Good morning. Boomers, want to feel old? The last episode of “Seinfeld” aired 17 years ago today. Meanwhile:
- Krauthammer vs. Obama: Better than Mayweather vs. Pacquaio?
A day after President Obama eviscerated Fox News Channel’s treatment of the poor as “leeches,” Fox stalwart and syndicated columnist Charles Krauthammer responded on the radio show of ideological soulmate Hugh Hewitt: “The idea that Fox is constantly showing, you know, sponges and leeches, and never shows the waitress trying to make it, it’s just sort of the mythological world that he lives in. Or he may be cynical. I mean, he may know it’s all nonsense,” he told Hewitt. “I mean, I can’t tell. I mean, after all, you probably need a psychiatrist to figure that out. But it’s either cynical or just hopelessly deluded on this.” It took five years to schedule the Floyd Mayweather-Manny Pacquaio fight. Maybe we can be faster with an Obama-Krauthammer debate to presumably be simulcast by MSNBC, Fox and Comedy Central (where Jon Stewart on Wednesday detailed Fox’s flagrant lies in denying derision toward the poor). Maybe Krauthammer would at least agree with Dr. Phil as moderator. Hopefully nobody would ask for refunds after this one. (Hugh Hewitt)
- Why Facebook’s New York Times deal suggests its quest for domination
Writing in TechCrunch, Josh Constine suggests that Instant Articles, home for the new content partnership, “is the culmination of Facebook’s quest to absorb the Internet.” As he sees it, “It’s a power play afforded by Facebook dominating referral traffic. Some sites get more from Facebook than Google, while Twitter’s contribution is tiny by comparison. After years of suckling on the News Feed teat, publishers have grown dependent on Facebook. But competition for space in the News Feed is growing faster than how much attention readers pay to it. That’s causing a natural decline in the reach of Facebook Pages on the News Feed, which threatens their referral traffic.” His bottom line: “When Facebook said ‘jump,’ publishers like The New York Times and BuzzFeed said ‘how far inside?’” (TechCrunch)
- So what were inaugural Instant Articles in the big deal?
If you thought The New York Times, BuzzFeed and the initial partners would unload future Pulitzer entries on Day 1, you were wrong. It was a rather eclectic, benign assortment of tales, including “13 Steps to Instantly Improve Your Day.” (The New York Times)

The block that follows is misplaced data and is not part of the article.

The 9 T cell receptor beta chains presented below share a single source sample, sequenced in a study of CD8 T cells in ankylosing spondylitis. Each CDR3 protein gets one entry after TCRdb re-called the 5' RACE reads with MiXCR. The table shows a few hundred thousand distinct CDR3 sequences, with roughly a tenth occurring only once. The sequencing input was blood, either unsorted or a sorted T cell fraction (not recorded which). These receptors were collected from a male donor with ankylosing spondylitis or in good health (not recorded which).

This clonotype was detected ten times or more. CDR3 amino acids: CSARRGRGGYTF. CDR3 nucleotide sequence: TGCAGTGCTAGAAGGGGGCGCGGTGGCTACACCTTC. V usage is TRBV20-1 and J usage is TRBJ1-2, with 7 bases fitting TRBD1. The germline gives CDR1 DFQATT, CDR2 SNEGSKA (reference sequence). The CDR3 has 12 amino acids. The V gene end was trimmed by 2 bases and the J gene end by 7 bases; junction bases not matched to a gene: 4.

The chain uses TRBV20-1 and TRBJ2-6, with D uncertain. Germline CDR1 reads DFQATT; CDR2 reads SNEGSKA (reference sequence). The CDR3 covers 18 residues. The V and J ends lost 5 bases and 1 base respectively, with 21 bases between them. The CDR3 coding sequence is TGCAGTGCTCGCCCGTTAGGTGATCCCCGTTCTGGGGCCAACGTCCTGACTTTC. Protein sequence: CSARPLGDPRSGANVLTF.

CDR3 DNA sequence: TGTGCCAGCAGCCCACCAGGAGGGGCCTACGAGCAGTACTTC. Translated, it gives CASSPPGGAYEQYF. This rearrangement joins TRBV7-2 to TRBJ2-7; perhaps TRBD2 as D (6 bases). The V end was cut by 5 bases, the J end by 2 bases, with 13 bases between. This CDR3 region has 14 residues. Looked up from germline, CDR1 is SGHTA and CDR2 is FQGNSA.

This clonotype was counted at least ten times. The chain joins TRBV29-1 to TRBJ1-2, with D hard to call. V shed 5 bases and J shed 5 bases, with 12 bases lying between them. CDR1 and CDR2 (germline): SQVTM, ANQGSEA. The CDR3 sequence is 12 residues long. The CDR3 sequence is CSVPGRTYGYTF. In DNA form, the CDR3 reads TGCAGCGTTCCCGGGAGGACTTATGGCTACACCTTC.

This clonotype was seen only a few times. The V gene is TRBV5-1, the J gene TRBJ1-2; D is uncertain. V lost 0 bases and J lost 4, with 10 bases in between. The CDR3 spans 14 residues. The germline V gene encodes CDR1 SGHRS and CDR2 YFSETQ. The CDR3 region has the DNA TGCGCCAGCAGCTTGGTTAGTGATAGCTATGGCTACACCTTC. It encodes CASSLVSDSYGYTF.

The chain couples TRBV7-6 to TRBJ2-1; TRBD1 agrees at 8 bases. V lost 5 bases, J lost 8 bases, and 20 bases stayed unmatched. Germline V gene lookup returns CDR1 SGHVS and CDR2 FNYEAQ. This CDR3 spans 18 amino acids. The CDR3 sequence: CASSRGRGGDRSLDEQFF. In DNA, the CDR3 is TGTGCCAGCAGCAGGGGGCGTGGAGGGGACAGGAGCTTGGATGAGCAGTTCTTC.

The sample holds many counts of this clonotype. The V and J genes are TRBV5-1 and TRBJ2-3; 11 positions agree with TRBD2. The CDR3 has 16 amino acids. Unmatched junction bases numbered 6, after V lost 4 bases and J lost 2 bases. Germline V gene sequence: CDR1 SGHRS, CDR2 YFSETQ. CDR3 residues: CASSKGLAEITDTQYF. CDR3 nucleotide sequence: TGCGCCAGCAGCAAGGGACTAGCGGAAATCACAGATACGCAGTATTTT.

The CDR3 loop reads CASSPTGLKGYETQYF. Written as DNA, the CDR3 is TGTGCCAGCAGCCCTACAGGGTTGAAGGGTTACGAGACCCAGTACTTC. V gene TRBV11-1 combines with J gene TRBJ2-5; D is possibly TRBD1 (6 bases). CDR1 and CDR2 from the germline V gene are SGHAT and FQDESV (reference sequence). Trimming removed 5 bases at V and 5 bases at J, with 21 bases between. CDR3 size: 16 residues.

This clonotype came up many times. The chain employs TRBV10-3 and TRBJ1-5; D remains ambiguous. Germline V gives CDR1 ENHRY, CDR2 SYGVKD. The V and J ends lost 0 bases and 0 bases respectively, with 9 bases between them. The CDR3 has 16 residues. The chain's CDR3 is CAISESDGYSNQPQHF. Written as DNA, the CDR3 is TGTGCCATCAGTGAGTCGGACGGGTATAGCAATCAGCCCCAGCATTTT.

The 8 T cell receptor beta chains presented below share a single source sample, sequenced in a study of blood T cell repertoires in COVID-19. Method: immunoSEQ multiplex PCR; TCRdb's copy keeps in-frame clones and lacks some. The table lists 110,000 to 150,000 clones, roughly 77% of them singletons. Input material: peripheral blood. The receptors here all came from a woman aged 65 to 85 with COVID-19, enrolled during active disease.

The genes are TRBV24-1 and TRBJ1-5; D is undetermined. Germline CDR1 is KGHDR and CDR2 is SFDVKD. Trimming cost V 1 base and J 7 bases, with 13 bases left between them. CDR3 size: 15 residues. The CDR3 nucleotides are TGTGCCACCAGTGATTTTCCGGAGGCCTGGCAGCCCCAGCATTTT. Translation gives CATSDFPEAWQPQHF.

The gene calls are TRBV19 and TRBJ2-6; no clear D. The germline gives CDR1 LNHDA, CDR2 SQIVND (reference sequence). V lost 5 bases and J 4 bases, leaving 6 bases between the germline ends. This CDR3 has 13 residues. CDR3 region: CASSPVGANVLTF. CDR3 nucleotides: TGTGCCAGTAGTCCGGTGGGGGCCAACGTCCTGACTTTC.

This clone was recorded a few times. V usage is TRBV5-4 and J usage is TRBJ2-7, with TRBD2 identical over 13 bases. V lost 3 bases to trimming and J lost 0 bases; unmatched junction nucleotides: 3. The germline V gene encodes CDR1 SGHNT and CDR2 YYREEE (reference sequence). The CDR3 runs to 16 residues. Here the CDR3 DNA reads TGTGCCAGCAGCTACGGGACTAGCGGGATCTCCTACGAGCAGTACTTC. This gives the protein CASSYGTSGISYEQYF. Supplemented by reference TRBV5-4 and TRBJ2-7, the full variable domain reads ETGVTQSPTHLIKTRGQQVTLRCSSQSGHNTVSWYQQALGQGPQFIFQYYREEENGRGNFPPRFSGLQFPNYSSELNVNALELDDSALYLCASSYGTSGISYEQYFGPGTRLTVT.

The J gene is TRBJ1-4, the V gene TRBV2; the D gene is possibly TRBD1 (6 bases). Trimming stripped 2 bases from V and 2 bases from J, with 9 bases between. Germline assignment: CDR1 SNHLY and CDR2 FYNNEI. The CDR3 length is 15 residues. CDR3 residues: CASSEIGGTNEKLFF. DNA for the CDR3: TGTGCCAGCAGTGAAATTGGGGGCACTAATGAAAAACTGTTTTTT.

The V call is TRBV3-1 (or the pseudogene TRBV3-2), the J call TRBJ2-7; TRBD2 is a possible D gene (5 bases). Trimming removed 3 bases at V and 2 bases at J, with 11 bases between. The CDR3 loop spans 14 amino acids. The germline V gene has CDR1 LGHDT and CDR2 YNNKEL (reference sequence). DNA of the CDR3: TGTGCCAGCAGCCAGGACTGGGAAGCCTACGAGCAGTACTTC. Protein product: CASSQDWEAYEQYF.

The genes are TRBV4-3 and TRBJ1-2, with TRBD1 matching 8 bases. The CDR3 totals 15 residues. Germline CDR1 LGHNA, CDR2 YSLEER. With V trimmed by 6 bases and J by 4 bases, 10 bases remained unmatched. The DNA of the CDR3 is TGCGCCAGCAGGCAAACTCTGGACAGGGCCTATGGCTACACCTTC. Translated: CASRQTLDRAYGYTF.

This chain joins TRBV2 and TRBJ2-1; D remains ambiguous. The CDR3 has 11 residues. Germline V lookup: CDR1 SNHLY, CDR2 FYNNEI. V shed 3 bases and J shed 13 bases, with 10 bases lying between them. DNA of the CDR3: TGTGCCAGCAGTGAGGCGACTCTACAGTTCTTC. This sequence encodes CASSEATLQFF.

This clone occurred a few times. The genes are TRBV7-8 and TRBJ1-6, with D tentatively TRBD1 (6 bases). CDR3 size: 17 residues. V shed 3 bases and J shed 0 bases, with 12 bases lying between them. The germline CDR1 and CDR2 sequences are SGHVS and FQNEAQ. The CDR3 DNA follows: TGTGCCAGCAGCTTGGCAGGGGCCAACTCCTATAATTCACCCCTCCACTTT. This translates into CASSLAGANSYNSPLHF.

- After Deadly Amtrak Crash, a question: Why no seat belts on trains?
Vox raises the issue in a smart story that includes a summary of American and British research on the matter. Clearly, there is a case to be made by safety experts for NOT having belts on trains. (Vox)
- Another Amtrak question: What was Lester Holt doing in a helicopter?
The Pavlovian tradition of network anchors rushing to a scene, lest one look like a chair-bound New York effete, repeated itself after the crash. Lester Holt, who has supplanted a man criticized for his Iraq War tale of being in a chopper, was high above Philadelphia for the entire show. It added little, except perhaps for some imminent Jon Stewart riff. Meanwhile, Tom Brokaw, the predecessor to suspended Brian Williams, made the rounds hawking a book. He would not elaborate on his well known qualms about Williams’ actions. (Adweek)
- How to make a fast $1,000 off Politico
While many in media are crunching budgets, Politico is expanding and wants help in apparently assisting its H.R. department, albeit without fulltime pay or benefits. A memo offers $1,000 for referrals of great job candidates. (The Washington Post)
- Congrats, Peter Baker
The New York Times White House reporter has again won the Gerald R. Ford Presidential Foundation award for distinguished reporting on the presidency. That’s well deserved (and the second time) for Baker, a prototype of a great multi-platform, high-quality reporter. Meanwhile, this summer vacation tip: Go see the Ford Presidential Museum in Grand Rapids, Michigan. It’s a little known knockout. And even fun for the kids.
- Front page of the day, curated by Kristen Hare
Newark, New Jersey’s Star-Ledger led with an image of the deadly Amtrak crash in Philadelphia. (Courtesy the Newseum)
- Job moves, edited by Benjamin Mullin
Denise Warren is now president of digital at Tribune Publishing. Previously, she was vice president of digital operations for The New York Times. (Chicago Tribune) | Raney Aronson will be executive producer at “Frontline.” She is deputy executive producer there. David Fanning will be executive producer at large at “Frontline.” He is executive producer there. (The New York Times) | Susan Kravitz is now global head of sales at Say Media. Previously, she was vice president of U.S. digital sales at Discovery Communications. (Email) | Job of the day: The Wall Street Journal is looking for a social media reporter. Get your résumés in! (Mediagazer) |
Send Ben your job moves: email@example.com.
Correction: An earlier version of this newsletter noted that Seinfeld ended on this date 28 years ago, it was actually 17 years ago.